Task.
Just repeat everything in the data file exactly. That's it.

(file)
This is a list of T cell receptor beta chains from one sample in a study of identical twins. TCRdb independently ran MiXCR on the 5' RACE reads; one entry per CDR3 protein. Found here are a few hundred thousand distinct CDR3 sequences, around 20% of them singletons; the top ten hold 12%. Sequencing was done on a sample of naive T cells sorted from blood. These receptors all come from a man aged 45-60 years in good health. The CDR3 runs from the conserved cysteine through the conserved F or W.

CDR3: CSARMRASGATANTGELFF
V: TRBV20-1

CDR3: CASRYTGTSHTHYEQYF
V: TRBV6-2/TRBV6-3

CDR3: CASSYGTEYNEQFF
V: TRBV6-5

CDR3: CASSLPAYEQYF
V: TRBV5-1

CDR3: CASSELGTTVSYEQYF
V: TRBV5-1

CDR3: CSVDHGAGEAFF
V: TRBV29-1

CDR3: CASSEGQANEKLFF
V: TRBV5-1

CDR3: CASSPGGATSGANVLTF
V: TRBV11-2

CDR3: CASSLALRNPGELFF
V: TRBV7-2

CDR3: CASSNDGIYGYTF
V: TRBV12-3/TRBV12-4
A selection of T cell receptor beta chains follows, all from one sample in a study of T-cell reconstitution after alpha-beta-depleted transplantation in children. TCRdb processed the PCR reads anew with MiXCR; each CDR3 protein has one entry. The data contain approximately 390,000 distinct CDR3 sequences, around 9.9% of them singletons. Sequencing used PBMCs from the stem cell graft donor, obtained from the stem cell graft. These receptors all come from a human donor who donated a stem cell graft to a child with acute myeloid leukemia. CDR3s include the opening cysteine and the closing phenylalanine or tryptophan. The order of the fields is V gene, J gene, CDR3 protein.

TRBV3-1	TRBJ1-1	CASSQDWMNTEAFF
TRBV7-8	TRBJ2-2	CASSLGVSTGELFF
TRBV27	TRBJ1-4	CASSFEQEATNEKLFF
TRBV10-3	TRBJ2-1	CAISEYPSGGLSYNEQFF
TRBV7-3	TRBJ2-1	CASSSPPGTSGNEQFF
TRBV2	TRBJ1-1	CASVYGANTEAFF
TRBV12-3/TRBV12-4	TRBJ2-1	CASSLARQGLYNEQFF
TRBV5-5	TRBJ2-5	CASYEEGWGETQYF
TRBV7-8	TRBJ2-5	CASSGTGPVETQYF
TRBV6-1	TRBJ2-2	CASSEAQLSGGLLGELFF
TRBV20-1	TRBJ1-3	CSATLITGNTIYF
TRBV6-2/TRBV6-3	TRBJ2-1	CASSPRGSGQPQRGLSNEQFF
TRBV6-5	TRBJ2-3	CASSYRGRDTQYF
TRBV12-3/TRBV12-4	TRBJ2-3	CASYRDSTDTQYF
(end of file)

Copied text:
This is a list of T cell receptor beta chains from one sample in a study of identical twins. TCRdb independently ran MiXCR on the 5' RACE reads; one entry per CDR3 protein. Found here are a few hundred thousand distinct CDR3 sequences, around 20% of them singletons; the top ten hold 12%. Sequencing was done on a sample of naive T cells sorted from blood. These receptors all come from a man aged 45-60 years in good health. The CDR3 runs from the conserved cysteine through the conserved F or W.

CDR3: CSARMRASGATANTGELFF
V: TRBV20-1

CDR3: CASRYTGTSHTHYEQYF
V: TRBV6-2/TRBV6-3

CDR3: CASSYGTEYNEQFF
V: TRBV6-5

CDR3: CASSLPAYEQYF
V: TRBV5-1

CDR3: CASSELGTTVSYEQYF
V: TRBV5-1

CDR3: CSVDHGAGEAFF
V: TRBV29-1

CDR3: CASSEGQANEKLFF
V: TRBV5-1

CDR3: CASSPGGATSGANVLTF
V: TRBV11-2

CDR3: CASSLALRNPGELFF
V: TRBV7-2

CDR3: CASSNDGIYGYTF
V: TRBV12-3/TRBV12-4
A selection of T cell receptor beta chains follows, all from one sample in a study of T-cell reconstitution after alpha-beta-depleted transplantation in children. TCRdb processed the PCR reads anew with MiXCR; each CDR3 protein has one entry. The data contain approximately 390,000 distinct CDR3 sequences, around 9.9% of them singletons. Sequencing used PBMCs from the stem cell graft donor, obtained from the stem cell graft. These receptors all come from a human donor who donated a stem cell graft to a child with acute myeloid leukemia. CDR3s include the opening cysteine and the closing phenylalanine or tryptophan. The order of the fields is V gene, J gene, CDR3 protein.

TRBV3-1	TRBJ1-1	CASSQDWMNTEAFF
TRBV7-8	TRBJ2-2	CASSLGVSTGELFF
TRBV27	TRBJ1-4	CASSFEQEATNEKLFF
TRBV10-3	TRBJ2-1	CAISEYPSGGLSYNEQFF
TRBV7-3	TRBJ2-1	CASSSPPGTSGNEQFF
TRBV2	TRBJ1-1	CASVYGANTEAFF
TRBV12-3/TRBV12-4	TRBJ2-1	CASSLARQGLYNEQFF
TRBV5-5	TRBJ2-5	CASYEEGWGETQYF
TRBV7-8	TRBJ2-5	CASSGTGPVETQYF
TRBV6-1	TRBJ2-2	CASSEAQLSGGLLGELFF
TRBV20-1	TRBJ1-3	CSATLITGNTIYF
TRBV6-2/TRBV6-3	TRBJ2-1	CASSPRGSGQPQRGLSNEQFF
TRBV6-5	TRBJ2-3	CASSYRGRDTQYF
TRBV12-3/TRBV12-4	TRBJ2-3	CASYRDSTDTQYF